Jump to ratings and reviews
Rate this book

Jean Sibelius

Rate this book
Jean Sibelius His Life and Personality BY KARL EKMAN With a Foreword by ERNEST NEWMAN. PREFACE IT is not our intention in this book to enter into competition with the numerous responsible and subtle commentators, who have analysed and described Jean Sibelius the composer and his work in an excellent way. We are attracted by a hitherto untrodden field and have devoted our interest to Jean Sibelius the man, the unique personality behind his work. Whenever we have found it necessary to discuss some of the creations of this master hand as especially typical of important stages of his life and of striking features of his personality, we have kept our analysis and characterisation on the plane of common humanity. An attempt to give a complete picture of Jean Sibelius the man calls for no excuse. Like every artist of a high order Sibelius has exerted an influence on his contemporaries far in excess of the limits of the direct effects of his art. As a proclaimer in music of the feelings and dreams of his people he has become a leading figure in the history of Finland, as a fearless combatant in the lists of universal musical art one of the great, whose struggle and purpose contributed towards forming the spiritual physiognomy of the twentieth century. What such a man experienced, how he viewed the personalities he met, how he wrestled with the problems that life set him, how he reacted to tendencies and events in various spheres of lifenone of this can be a matter of indifference to his contemporaries. Most of the materials of this book are the result of personal conversations with Sibelius in a dozen sittings lasting all day in his country home at Jarvenpaa, an hours journey by train to the north of the capital of Finland In our talks the master placed himself at our disposal with all the kindness of his generous nature without allowing his persistent questioner to notice any sign of impatience. We have endeavoured as far as possible to express Sibelius views of all that is important in his lifeand even of what is less important, when this has come quite naturally in the course of easy conversationin his own words, either as we jotted them down on paper during our sittings or wrote them down immediately after, as the train steamed through the countryside of Nyland towards Helsingfors in the twilight. During our talks in Jarvenpaa we had occasion . more than once to recall that formerly Sibelius had consistently frustrated all attempts at inducing him to speak at all about himself and the reality that formed the background of his works this attitude was due on the one hand to the noli me tangere of an aristocratic and susceptible nature towards the insistent outside world, and on the other to the spontaneous revulsion of a proud artist against the mere idea of being suspected of wishing to encourage public interest by any other means than his art. We must admit that we, too, failed to ascertain all that we, and, no doubt, our readers would have liked to know.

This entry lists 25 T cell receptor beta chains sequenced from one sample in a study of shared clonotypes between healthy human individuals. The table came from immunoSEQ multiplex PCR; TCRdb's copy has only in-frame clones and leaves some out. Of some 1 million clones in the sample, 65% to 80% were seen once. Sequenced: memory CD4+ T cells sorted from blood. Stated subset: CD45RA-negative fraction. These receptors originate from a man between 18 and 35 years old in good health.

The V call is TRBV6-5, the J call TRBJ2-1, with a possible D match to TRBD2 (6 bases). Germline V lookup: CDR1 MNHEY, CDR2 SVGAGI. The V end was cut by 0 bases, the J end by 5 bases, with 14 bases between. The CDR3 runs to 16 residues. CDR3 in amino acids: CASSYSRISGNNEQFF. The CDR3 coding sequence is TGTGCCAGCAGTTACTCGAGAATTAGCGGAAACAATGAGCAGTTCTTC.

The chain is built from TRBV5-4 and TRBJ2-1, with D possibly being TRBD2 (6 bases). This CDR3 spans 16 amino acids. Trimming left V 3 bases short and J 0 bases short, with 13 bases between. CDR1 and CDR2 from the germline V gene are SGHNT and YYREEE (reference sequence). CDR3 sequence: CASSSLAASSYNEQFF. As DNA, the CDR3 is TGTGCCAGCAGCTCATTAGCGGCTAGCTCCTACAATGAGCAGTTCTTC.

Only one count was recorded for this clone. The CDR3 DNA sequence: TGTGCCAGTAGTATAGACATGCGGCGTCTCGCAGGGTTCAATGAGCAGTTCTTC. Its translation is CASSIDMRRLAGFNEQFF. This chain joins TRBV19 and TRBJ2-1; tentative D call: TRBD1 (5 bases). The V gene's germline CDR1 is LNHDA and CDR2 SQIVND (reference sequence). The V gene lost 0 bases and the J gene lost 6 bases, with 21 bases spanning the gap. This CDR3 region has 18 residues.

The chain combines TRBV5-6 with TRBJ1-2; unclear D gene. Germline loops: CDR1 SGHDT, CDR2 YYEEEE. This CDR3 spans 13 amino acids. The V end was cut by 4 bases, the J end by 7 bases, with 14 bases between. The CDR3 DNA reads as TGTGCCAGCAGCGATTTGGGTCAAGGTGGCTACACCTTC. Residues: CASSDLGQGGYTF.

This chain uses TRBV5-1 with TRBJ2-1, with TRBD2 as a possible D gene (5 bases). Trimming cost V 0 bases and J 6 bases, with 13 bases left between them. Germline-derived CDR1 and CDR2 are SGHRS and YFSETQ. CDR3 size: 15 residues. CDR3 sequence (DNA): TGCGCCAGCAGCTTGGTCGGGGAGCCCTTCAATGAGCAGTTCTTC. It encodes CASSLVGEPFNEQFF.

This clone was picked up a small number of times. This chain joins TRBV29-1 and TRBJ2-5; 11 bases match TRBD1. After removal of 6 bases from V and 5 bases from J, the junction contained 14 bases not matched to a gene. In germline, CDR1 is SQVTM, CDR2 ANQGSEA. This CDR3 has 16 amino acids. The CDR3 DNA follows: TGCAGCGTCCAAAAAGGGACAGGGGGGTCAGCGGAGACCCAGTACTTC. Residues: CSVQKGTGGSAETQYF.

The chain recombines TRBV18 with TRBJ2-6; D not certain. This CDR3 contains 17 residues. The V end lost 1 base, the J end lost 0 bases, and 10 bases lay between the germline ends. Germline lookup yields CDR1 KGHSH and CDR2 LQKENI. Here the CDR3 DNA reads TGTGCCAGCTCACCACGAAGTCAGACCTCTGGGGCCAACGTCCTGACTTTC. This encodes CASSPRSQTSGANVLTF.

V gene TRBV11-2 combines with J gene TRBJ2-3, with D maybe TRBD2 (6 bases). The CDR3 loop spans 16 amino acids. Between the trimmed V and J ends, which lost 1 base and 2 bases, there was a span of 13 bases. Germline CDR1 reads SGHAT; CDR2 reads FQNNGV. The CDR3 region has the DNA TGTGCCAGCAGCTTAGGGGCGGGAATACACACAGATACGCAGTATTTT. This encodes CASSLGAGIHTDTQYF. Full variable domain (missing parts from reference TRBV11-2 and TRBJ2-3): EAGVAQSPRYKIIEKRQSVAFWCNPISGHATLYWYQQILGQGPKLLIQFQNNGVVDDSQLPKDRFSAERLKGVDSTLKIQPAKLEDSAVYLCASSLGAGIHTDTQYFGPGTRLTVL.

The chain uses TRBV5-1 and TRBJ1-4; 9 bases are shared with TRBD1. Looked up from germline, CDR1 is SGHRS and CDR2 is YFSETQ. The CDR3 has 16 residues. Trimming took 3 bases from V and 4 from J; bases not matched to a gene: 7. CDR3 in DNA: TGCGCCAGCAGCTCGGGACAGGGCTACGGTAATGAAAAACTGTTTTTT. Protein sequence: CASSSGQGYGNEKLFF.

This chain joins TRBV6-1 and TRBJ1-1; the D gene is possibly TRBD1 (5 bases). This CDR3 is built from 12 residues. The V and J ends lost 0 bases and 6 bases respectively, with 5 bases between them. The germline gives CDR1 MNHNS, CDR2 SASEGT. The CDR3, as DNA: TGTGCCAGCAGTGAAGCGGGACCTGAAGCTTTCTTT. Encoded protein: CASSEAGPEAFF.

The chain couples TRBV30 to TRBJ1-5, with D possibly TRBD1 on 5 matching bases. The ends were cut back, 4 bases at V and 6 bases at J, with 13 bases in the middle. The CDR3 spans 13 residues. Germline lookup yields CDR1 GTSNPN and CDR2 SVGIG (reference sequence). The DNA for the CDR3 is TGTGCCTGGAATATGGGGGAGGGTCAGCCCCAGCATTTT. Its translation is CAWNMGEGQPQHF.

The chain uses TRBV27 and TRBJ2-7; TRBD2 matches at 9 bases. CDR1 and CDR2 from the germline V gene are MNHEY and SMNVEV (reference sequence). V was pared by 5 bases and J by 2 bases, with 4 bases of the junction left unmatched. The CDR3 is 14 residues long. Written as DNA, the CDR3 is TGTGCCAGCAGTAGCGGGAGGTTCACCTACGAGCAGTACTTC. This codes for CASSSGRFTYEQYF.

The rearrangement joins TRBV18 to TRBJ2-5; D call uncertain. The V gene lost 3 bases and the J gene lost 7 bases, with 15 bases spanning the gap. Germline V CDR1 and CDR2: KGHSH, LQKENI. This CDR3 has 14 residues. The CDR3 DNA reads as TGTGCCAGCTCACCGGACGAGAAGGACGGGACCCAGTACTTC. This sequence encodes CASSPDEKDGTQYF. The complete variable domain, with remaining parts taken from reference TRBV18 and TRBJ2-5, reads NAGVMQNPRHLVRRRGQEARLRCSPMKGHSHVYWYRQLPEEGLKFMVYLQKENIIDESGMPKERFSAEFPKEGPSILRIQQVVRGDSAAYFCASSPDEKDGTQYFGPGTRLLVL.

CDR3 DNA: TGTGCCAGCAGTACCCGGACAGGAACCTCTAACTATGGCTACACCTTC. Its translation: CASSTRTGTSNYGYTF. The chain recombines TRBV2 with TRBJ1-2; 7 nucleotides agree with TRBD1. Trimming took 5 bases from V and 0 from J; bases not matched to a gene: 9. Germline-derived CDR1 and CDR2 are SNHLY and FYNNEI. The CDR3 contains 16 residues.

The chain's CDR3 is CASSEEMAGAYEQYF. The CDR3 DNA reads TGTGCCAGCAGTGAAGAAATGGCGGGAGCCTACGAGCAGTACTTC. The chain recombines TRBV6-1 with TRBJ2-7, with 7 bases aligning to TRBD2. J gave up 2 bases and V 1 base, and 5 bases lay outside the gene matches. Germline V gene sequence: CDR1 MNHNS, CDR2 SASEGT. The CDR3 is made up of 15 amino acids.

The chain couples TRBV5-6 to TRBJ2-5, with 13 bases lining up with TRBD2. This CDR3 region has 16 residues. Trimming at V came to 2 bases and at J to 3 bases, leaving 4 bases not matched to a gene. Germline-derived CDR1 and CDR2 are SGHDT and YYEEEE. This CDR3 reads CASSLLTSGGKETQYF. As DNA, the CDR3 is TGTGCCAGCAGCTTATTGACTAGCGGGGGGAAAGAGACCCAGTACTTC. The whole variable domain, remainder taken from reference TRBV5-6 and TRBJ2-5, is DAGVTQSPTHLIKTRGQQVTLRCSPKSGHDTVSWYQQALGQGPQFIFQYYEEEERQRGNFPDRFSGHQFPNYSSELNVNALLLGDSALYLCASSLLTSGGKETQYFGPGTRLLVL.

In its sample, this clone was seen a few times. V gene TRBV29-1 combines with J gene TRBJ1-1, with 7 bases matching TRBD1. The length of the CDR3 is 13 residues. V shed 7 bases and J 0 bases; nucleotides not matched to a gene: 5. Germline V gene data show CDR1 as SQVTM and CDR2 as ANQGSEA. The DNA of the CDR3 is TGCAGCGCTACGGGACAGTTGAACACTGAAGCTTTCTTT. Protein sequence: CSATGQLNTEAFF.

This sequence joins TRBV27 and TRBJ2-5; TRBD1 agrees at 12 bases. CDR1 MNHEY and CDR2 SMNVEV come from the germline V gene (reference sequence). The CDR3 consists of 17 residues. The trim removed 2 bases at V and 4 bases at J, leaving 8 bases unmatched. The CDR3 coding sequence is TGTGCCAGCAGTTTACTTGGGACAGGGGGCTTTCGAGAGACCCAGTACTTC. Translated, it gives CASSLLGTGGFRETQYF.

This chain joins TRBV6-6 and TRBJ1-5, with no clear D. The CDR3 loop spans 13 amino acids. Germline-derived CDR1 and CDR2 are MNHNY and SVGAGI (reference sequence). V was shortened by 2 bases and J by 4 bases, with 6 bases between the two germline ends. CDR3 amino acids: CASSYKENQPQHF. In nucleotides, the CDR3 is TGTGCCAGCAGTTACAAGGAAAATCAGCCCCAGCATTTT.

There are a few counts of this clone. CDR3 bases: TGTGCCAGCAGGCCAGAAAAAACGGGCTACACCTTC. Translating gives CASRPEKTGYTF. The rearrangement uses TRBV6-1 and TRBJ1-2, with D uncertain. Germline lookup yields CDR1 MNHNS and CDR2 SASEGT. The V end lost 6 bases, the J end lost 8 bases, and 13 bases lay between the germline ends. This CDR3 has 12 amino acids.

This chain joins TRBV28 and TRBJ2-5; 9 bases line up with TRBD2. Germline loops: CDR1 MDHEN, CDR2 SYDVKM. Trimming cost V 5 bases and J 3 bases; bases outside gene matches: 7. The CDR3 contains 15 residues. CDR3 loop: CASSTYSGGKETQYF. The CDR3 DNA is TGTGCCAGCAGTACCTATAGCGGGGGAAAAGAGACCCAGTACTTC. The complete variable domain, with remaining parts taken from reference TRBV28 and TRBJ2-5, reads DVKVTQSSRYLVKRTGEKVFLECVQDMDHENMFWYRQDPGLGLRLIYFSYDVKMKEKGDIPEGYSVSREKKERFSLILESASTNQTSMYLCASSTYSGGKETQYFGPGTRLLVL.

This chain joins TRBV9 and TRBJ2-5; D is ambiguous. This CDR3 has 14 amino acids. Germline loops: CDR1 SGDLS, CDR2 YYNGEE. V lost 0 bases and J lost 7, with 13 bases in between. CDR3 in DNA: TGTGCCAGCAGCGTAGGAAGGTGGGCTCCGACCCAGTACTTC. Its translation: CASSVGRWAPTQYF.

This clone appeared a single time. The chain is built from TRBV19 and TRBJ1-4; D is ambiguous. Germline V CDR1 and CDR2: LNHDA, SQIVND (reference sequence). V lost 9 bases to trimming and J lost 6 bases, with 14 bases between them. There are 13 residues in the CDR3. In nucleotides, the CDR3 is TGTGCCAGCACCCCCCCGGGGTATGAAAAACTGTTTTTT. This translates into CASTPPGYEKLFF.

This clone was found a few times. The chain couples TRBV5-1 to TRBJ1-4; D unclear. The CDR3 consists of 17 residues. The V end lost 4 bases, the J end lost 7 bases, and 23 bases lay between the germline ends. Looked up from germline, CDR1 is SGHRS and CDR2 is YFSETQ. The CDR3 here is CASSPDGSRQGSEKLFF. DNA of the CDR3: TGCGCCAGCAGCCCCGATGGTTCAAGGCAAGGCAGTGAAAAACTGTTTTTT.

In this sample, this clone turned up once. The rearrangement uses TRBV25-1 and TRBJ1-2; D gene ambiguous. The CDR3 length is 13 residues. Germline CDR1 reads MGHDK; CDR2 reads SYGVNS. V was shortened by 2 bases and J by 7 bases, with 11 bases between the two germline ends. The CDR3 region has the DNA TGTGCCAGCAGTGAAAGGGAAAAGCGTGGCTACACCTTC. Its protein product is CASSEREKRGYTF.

332 pages, Paperback

First published August 23, 1972

Loading interface...
Loading interface...

About the author

Karl Ekman

2 books

Ratings & Reviews

What do you think?